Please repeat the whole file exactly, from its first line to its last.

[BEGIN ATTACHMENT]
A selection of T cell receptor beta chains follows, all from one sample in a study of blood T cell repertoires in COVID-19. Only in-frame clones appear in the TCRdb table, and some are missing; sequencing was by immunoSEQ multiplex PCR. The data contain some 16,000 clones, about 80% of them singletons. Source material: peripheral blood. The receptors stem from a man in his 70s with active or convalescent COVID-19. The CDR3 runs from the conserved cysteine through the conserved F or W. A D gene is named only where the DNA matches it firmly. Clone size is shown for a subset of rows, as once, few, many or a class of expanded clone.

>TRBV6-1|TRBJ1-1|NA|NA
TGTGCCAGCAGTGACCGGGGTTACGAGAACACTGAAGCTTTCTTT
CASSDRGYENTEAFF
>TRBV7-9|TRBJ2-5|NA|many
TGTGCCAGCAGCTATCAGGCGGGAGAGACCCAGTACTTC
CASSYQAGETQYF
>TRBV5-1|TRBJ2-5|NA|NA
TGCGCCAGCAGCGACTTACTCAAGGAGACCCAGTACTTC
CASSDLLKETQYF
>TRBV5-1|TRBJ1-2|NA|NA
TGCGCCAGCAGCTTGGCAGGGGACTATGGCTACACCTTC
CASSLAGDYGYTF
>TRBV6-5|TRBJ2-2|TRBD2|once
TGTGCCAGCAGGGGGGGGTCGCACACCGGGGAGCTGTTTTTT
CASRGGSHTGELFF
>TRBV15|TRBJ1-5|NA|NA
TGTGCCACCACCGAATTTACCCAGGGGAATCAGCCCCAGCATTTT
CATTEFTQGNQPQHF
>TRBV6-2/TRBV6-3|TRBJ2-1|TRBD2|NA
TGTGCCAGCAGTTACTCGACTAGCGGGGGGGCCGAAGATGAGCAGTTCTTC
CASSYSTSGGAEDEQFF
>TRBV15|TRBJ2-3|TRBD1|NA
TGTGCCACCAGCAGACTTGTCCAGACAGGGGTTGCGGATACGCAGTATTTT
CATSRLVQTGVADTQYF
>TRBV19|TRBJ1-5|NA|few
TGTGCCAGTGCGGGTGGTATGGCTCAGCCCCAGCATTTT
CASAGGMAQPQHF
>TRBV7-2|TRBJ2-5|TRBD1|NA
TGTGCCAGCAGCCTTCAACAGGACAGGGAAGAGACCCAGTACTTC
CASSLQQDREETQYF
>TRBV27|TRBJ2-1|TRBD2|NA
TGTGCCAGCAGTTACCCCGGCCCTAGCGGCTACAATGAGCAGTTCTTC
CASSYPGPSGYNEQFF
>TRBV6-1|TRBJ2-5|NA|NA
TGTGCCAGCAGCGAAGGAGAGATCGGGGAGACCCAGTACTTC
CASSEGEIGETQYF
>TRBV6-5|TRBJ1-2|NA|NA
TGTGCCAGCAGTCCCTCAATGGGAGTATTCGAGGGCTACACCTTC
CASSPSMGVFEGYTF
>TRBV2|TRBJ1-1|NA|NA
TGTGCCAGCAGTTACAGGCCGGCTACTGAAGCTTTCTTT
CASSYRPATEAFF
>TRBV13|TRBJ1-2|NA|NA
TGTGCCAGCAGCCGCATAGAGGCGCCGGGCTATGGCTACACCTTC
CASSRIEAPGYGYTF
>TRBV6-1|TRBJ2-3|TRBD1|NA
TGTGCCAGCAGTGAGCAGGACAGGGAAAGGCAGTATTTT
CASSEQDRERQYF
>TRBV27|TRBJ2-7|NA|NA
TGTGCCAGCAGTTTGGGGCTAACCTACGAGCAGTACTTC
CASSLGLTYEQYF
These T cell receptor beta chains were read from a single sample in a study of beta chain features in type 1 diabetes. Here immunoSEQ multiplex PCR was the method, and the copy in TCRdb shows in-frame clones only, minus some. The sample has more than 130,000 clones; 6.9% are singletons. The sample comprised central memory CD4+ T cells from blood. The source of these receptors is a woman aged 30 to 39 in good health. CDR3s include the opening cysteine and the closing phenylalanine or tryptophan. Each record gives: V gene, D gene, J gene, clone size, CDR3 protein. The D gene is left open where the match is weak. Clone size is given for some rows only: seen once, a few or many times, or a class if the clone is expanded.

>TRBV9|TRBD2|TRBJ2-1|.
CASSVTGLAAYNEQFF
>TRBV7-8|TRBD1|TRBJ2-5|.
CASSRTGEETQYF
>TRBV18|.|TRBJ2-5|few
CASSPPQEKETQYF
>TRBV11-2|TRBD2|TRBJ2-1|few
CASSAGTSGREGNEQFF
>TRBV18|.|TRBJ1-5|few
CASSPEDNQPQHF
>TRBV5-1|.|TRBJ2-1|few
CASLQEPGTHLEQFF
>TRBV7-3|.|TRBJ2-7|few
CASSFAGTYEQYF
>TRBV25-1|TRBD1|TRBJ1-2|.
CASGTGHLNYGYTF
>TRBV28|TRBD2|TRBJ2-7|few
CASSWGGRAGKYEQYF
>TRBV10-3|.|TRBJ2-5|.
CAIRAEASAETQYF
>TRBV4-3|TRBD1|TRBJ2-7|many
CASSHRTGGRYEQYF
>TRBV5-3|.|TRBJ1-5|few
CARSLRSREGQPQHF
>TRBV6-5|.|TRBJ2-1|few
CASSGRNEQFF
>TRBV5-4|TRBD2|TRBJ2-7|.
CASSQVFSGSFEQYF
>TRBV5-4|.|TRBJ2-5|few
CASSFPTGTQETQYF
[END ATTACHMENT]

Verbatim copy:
A selection of T cell receptor beta chains follows, all from one sample in a study of blood T cell repertoires in COVID-19. Only in-frame clones appear in the TCRdb table, and some are missing; sequencing was by immunoSEQ multiplex PCR. The data contain some 16,000 clones, about 80% of them singletons. Source material: peripheral blood. The receptors stem from a man in his 70s with active or convalescent COVID-19. The CDR3 runs from the conserved cysteine through the conserved F or W. A D gene is named only where the DNA matches it firmly. Clone size is shown for a subset of rows, as once, few, many or a class of expanded clone.

>TRBV6-1|TRBJ1-1|NA|NA
TGTGCCAGCAGTGACCGGGGTTACGAGAACACTGAAGCTTTCTTT
CASSDRGYENTEAFF
>TRBV7-9|TRBJ2-5|NA|many
TGTGCCAGCAGCTATCAGGCGGGAGAGACCCAGTACTTC
CASSYQAGETQYF
>TRBV5-1|TRBJ2-5|NA|NA
TGCGCCAGCAGCGACTTACTCAAGGAGACCCAGTACTTC
CASSDLLKETQYF
>TRBV5-1|TRBJ1-2|NA|NA
TGCGCCAGCAGCTTGGCAGGGGACTATGGCTACACCTTC
CASSLAGDYGYTF
>TRBV6-5|TRBJ2-2|TRBD2|once
TGTGCCAGCAGGGGGGGGTCGCACACCGGGGAGCTGTTTTTT
CASRGGSHTGELFF
>TRBV15|TRBJ1-5|NA|NA
TGTGCCACCACCGAATTTACCCAGGGGAATCAGCCCCAGCATTTT
CATTEFTQGNQPQHF
>TRBV6-2/TRBV6-3|TRBJ2-1|TRBD2|NA
TGTGCCAGCAGTTACTCGACTAGCGGGGGGGCCGAAGATGAGCAGTTCTTC
CASSYSTSGGAEDEQFF
>TRBV15|TRBJ2-3|TRBD1|NA
TGTGCCACCAGCAGACTTGTCCAGACAGGGGTTGCGGATACGCAGTATTTT
CATSRLVQTGVADTQYF
>TRBV19|TRBJ1-5|NA|few
TGTGCCAGTGCGGGTGGTATGGCTCAGCCCCAGCATTTT
CASAGGMAQPQHF
>TRBV7-2|TRBJ2-5|TRBD1|NA
TGTGCCAGCAGCCTTCAACAGGACAGGGAAGAGACCCAGTACTTC
CASSLQQDREETQYF
>TRBV27|TRBJ2-1|TRBD2|NA
TGTGCCAGCAGTTACCCCGGCCCTAGCGGCTACAATGAGCAGTTCTTC
CASSYPGPSGYNEQFF
>TRBV6-1|TRBJ2-5|NA|NA
TGTGCCAGCAGCGAAGGAGAGATCGGGGAGACCCAGTACTTC
CASSEGEIGETQYF
>TRBV6-5|TRBJ1-2|NA|NA
TGTGCCAGCAGTCCCTCAATGGGAGTATTCGAGGGCTACACCTTC
CASSPSMGVFEGYTF
>TRBV2|TRBJ1-1|NA|NA
TGTGCCAGCAGTTACAGGCCGGCTACTGAAGCTTTCTTT
CASSYRPATEAFF
>TRBV13|TRBJ1-2|NA|NA
TGTGCCAGCAGCCGCATAGAGGCGCCGGGCTATGGCTACACCTTC
CASSRIEAPGYGYTF
>TRBV6-1|TRBJ2-3|TRBD1|NA
TGTGCCAGCAGTGAGCAGGACAGGGAAAGGCAGTATTTT
CASSEQDRERQYF
>TRBV27|TRBJ2-7|NA|NA
TGTGCCAGCAGTTTGGGGCTAACCTACGAGCAGTACTTC
CASSLGLTYEQYF
These T cell receptor beta chains were read from a single sample in a study of beta chain features in type 1 diabetes. Here immunoSEQ multiplex PCR was the method, and the copy in TCRdb shows in-frame clones only, minus some. The sample has more than 130,000 clones; 6.9% are singletons. The sample comprised central memory CD4+ T cells from blood. The source of these receptors is a woman aged 30 to 39 in good health. CDR3s include the opening cysteine and the closing phenylalanine or tryptophan. Each record gives: V gene, D gene, J gene, clone size, CDR3 protein. The D gene is left open where the match is weak. Clone size is given for some rows only: seen once, a few or many times, or a class if the clone is expanded.

>TRBV9|TRBD2|TRBJ2-1|.
CASSVTGLAAYNEQFF
>TRBV7-8|TRBD1|TRBJ2-5|.
CASSRTGEETQYF
>TRBV18|.|TRBJ2-5|few
CASSPPQEKETQYF
>TRBV11-2|TRBD2|TRBJ2-1|few
CASSAGTSGREGNEQFF
>TRBV18|.|TRBJ1-5|few
CASSPEDNQPQHF
>TRBV5-1|.|TRBJ2-1|few
CASLQEPGTHLEQFF
>TRBV7-3|.|TRBJ2-7|few
CASSFAGTYEQYF
>TRBV25-1|TRBD1|TRBJ1-2|.
CASGTGHLNYGYTF
>TRBV28|TRBD2|TRBJ2-7|few
CASSWGGRAGKYEQYF
>TRBV10-3|.|TRBJ2-5|.
CAIRAEASAETQYF
>TRBV4-3|TRBD1|TRBJ2-7|many
CASSHRTGGRYEQYF
>TRBV5-3|.|TRBJ1-5|few
CARSLRSREGQPQHF
>TRBV6-5|.|TRBJ2-1|few
CASSGRNEQFF
>TRBV5-4|TRBD2|TRBJ2-7|.
CASSQVFSGSFEQYF
>TRBV5-4|.|TRBJ2-5|few
CASSFPTGTQETQYF